23 August 2011
A rare earthquake shakes the D.C. region and much of the East Coast at 13.51 EDT, causing mostly minor damage and giving me a good scare.
It was a warm, sunny Tuesday—a perfect summer day. Since Susan was at new-teacher orientation in New York City, I was working from home so I could look after Fiona. Fiona was taking a nap in her crib, which was in our bedroom at the time.
As I was sitting at our dining-room table, working on a laptop, I heard a rumbling noise. It seemed a bit unusual, but nothing too extraordinary. Dorchester House, the apartment building we lived in at the time, had been undergoing renovation almost nonstop the entire time we had lived there, and I was used to construction sounds making their way to our apartment in the middle of the day.
But this one got louder and louder. Then, suddenly, the walls of our apartment started shaking. I’ll admit: it scared me. I had no idea what it was. Assuming that the construction work was the cause of whatever was happening to our apartment building, I figured I needed to get out as fast as possible. I went into our bedroom, grabbed Fiona from her crib, and ran out of our apartment, barefoot.
As I was quickly walking/running down the corridor, the building shook again. (Interestingly, both times I only saw the shaking; I didn’t really feel it.) I was scared enough that I actually let out an audible yell. I ran to the stairway at the core of the building, because I figured, rightly or wrongly, that if there really was a major problem with the building the core would be the safest place to be.
In the stairway we were joined by other residents, which wasn’t surprising: I figured other people in the building must have felt what I felt. But I still didn’t think it had been an earthquake.
It was only once Fiona and I got to the street that I began to realize what actually happened. People were pouring out of buildings all over the neighborhood. And there I was without shoes, a wallet, keys, or a phone.
Alone was the last thing I wanted to be right then, so I walked a few blocks to an apartment building on Columbia Road NW, where friends from our ward lived. (She was the Relief Society president; he was an instructor in the elders quorum and our home teacher.) I found them in their lobby. Chatting with them and confirming that, yes, it was an earthquake calmed my nerves.
(I know: it seems strange that learning that an earthquake just occurred would calm me down. But when you go from thinking that your apartment building is about to collapse to realizing it was just an earthquake, it’s sort of soothing.)
I then carried Fiona back home. Since I didn’t have my keys, I stopped by the front desk in our apartment building to get a spare set. Embarrassingly, it was the second time that day that I thought I had locked myself out.
When I got to our corridor, I could look all the way down to our front door, which was the last one and looked lengthwise down the hallway rather than across to the opposite wall like the other front doors did. It was wide open. That’s how quickly I left: not only did I not bring shoes, my wallet, keys, or a phone, but I had left the front door wide open.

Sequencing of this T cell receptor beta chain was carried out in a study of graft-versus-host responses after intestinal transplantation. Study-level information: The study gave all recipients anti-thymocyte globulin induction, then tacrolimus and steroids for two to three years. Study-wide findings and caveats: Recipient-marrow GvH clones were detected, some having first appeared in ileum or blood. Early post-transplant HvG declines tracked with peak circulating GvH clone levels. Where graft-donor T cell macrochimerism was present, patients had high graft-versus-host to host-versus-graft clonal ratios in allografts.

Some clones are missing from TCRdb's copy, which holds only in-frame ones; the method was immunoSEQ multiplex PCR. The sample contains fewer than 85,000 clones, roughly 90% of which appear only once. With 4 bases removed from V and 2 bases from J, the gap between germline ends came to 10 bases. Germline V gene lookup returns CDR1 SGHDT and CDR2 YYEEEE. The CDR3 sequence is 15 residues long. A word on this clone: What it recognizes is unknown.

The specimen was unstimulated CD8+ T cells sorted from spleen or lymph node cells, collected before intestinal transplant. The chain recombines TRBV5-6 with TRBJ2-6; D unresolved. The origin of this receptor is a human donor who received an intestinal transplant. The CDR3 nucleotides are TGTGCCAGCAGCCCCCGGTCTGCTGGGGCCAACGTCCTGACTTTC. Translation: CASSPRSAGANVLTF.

I sent Susan a text message to let her know that we had just had an earthquake. (Never thought I would be able to send her a text message like that.) As it turns out, she felt it, too, but not quite like we had in D.C.
That was the second text message I had sent her that day. That morning Fiona knocked over the floor lamp in our dining room and caused the compact fluorescent light bulb in it to shatter. (CFLs, because of the tiny amount of mercury vapor they contain, have to be cleaned up a special way.) My text message began, “First disaster of the day ….” Little did I know that there would end up being a second disaster that day.
This was the largest earthquake in the United States east of the Rocky Mountains since a 5.8-magnitude temblor in 1944 on the New York-Ontario border and an 1897 quake with an estimated magnitude of 5.8 or 5.9 quake in Giles County, Virginia.
In Louisa County, Virginia, 38 miles (61 kilometers) northwest of Richmond and 5 miles (8 kilometers) south-southwest of Mineral
No fatalities; only minor injuries reported
Estimated $200–300 million; minor damage widespread
Social media & the Internet
Twitter users in cities such as New York and Boston reported reading tweets about the quake from users in Washington, D.C., and Richmond 15 to 30 seconds before feeling the temblor itself; Wikipedia had an article dedicated to the earthquake by 14.03 EDT, 12 minutes after the event, and it was mentioned in two other Wikipedia articles even earlier
Apparently, one natural disaster in a week wasn’t enough …
The Saturday after the earthquake, 27 August, hurricane Irene moved past Washington, D.C., after making landfall over the Outer Banks that morning. Irene mostly dumped rain on the D.C. area, though it caused significant damage elsewhere and 56 fatalities as it churned its way from the Caribbean and up North America’s east coast. We could see some of Irene’s receding floodwaters as we rode the train from Washington to New York in our move on 1 September.
This article appeared on pages 8–9 of Issue 4 | October 2011.